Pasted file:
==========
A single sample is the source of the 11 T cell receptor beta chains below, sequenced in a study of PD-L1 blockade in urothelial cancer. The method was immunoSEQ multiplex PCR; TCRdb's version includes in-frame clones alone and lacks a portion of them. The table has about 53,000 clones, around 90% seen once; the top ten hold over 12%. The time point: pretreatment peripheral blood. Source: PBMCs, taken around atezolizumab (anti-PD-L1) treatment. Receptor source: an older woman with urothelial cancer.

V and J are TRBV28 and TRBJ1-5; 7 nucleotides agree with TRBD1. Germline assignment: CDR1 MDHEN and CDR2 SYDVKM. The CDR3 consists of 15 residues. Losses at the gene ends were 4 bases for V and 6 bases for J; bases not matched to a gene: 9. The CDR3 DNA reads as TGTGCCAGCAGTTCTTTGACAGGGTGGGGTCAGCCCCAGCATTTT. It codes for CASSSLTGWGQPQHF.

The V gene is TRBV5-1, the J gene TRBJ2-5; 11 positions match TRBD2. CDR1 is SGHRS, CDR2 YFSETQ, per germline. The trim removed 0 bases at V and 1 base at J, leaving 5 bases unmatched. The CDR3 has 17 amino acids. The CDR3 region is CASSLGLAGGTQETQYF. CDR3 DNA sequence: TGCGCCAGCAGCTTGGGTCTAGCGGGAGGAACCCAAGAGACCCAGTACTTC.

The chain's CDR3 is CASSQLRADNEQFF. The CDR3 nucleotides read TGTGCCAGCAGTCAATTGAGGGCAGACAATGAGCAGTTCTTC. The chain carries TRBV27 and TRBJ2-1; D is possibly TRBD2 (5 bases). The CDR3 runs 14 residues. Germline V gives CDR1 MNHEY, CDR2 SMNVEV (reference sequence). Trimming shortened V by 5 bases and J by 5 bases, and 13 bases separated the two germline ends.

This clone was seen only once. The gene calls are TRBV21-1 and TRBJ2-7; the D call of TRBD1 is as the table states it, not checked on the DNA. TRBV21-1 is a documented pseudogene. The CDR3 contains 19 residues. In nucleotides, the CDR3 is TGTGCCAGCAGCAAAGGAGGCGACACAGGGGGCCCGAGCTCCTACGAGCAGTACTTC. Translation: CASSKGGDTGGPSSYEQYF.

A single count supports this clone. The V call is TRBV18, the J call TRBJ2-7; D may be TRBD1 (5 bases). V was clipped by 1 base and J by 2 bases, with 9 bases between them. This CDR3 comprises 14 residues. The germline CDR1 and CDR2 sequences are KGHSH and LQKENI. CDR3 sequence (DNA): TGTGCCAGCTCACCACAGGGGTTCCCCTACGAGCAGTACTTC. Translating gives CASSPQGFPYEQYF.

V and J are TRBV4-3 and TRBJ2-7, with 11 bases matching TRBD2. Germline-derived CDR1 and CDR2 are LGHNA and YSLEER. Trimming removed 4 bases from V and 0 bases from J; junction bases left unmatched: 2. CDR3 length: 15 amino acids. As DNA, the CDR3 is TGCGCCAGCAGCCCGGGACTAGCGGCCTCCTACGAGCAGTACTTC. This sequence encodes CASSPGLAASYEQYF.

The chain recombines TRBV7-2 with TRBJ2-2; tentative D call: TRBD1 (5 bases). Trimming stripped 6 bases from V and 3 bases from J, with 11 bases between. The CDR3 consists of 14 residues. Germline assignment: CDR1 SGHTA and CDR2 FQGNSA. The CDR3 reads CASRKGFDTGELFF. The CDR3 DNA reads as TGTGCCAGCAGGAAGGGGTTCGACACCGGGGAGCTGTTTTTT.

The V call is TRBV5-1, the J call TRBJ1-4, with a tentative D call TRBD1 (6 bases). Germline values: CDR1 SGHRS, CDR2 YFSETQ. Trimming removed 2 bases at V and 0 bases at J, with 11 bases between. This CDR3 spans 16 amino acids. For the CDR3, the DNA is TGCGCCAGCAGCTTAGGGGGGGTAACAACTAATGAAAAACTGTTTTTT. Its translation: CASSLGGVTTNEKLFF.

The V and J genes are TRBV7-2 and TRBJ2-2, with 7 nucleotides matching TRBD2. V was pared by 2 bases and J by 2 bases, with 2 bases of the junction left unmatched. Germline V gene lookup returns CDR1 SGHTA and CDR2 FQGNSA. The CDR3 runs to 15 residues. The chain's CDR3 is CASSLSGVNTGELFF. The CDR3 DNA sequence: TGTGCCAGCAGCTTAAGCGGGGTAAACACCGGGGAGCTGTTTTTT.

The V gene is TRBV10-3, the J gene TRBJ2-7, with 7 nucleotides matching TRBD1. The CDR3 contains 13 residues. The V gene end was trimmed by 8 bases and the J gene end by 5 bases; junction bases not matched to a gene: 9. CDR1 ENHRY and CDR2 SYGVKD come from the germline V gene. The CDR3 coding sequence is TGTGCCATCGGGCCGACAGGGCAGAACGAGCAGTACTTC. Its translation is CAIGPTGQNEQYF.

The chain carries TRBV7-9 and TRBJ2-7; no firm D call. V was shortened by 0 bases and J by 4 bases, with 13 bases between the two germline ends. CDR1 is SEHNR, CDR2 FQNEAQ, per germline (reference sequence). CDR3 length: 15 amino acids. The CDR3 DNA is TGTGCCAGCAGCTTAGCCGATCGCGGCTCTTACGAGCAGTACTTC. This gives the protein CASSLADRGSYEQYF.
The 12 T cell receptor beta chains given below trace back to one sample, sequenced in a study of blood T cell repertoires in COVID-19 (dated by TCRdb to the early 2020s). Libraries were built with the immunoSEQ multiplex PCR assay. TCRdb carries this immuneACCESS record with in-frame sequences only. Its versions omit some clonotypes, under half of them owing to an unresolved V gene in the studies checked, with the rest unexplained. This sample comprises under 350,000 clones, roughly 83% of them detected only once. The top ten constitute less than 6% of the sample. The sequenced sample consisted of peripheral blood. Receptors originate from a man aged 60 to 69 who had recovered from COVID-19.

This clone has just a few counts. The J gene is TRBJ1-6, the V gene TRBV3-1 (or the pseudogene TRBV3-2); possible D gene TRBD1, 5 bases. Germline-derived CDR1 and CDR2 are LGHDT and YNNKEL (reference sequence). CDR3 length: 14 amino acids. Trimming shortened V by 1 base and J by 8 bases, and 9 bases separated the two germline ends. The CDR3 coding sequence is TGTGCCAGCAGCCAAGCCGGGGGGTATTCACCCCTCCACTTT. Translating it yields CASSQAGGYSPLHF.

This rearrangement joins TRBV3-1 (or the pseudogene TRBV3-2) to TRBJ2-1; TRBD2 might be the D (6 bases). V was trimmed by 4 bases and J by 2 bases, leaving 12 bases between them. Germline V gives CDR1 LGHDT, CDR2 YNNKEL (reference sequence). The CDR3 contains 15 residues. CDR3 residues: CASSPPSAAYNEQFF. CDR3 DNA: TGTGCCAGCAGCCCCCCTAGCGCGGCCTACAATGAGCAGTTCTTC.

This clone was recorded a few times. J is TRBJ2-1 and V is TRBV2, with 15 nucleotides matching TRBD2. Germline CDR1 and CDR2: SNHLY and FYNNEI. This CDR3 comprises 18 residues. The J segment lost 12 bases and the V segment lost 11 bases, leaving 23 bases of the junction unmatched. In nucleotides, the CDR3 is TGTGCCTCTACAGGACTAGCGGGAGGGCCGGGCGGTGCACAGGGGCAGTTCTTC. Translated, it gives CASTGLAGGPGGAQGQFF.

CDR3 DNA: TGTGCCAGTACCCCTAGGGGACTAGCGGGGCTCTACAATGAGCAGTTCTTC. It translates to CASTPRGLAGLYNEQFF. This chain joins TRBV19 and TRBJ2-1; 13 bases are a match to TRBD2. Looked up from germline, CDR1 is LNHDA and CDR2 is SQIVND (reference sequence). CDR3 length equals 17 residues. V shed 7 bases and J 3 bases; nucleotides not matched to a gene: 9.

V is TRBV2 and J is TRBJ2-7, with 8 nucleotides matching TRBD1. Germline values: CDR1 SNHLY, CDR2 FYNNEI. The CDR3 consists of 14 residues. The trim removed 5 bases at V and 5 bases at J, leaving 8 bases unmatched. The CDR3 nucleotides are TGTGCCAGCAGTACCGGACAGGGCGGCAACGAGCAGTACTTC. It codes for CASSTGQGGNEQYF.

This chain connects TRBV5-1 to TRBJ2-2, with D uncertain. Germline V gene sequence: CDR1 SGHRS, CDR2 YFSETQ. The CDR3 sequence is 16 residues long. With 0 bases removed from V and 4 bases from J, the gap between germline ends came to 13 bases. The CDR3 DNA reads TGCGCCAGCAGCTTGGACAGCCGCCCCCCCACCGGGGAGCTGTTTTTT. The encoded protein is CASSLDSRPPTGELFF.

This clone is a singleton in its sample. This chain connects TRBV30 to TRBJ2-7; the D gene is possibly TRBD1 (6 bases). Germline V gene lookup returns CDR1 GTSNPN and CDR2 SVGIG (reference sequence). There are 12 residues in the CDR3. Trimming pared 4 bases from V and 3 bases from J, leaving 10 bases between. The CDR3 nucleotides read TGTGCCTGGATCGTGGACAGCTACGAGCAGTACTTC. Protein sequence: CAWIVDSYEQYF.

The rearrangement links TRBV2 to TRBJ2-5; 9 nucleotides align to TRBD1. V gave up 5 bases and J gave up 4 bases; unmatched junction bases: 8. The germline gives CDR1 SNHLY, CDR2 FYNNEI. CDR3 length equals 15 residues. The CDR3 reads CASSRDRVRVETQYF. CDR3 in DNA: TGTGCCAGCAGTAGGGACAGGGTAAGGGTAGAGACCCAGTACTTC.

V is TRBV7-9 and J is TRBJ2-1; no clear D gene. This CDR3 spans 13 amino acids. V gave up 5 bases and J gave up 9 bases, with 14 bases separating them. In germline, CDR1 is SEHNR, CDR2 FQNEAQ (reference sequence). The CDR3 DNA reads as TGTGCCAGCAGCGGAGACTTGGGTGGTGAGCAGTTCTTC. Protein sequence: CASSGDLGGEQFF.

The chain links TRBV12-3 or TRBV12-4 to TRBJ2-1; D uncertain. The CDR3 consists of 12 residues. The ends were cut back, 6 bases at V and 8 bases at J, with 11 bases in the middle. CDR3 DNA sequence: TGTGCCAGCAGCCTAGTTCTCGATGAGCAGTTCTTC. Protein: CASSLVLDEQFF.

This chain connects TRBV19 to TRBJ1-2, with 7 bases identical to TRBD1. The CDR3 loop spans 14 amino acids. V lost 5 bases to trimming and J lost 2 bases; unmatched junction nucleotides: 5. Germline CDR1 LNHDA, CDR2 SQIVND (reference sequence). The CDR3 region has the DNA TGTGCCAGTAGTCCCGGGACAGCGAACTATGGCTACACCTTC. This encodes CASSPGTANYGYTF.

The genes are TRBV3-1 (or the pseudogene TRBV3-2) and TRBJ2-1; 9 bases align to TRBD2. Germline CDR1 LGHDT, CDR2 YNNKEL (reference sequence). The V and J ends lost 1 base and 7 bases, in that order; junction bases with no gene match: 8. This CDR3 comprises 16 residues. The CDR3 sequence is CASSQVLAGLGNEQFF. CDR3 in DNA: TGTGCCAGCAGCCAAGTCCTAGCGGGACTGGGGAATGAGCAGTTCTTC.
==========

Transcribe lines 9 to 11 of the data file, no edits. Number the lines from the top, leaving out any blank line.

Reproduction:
The V call is TRBV5-1, the J call TRBJ1-4, with a tentative D call TRBD1 (6 bases). Germline values: CDR1 SGHRS, CDR2 YFSETQ. Trimming removed 2 bases at V and 0 bases at J, with 11 bases between. This CDR3 spans 16 amino acids. For the CDR3, the DNA is TGCGCCAGCAGCTTAGGGGGGGTAACAACTAATGAAAAACTGTTTTTT. Its translation: CASSLGGVTTNEKLFF.

The V and J genes are TRBV7-2 and TRBJ2-2, with 7 nucleotides matching TRBD2. V was pared by 2 bases and J by 2 bases, with 2 bases of the junction left unmatched. Germline V gene lookup returns CDR1 SGHTA and CDR2 FQGNSA. The CDR3 runs to 15 residues. The chain's CDR3 is CASSLSGVNTGELFF. The CDR3 DNA sequence: TGTGCCAGCAGCTTAAGCGGGGTAAACACCGGGGAGCTGTTTTTT.

The V gene is TRBV10-3, the J gene TRBJ2-7, with 7 nucleotides matching TRBD1. The CDR3 contains 13 residues. The V gene end was trimmed by 8 bases and the J gene end by 5 bases; junction bases not matched to a gene: 9. CDR1 ENHRY and CDR2 SYGVKD come from the germline V gene. The CDR3 coding sequence is TGTGCCATCGGGCCGACAGGGCAGAACGAGCAGTACTTC. Its translation is CAIGPTGQNEQYF.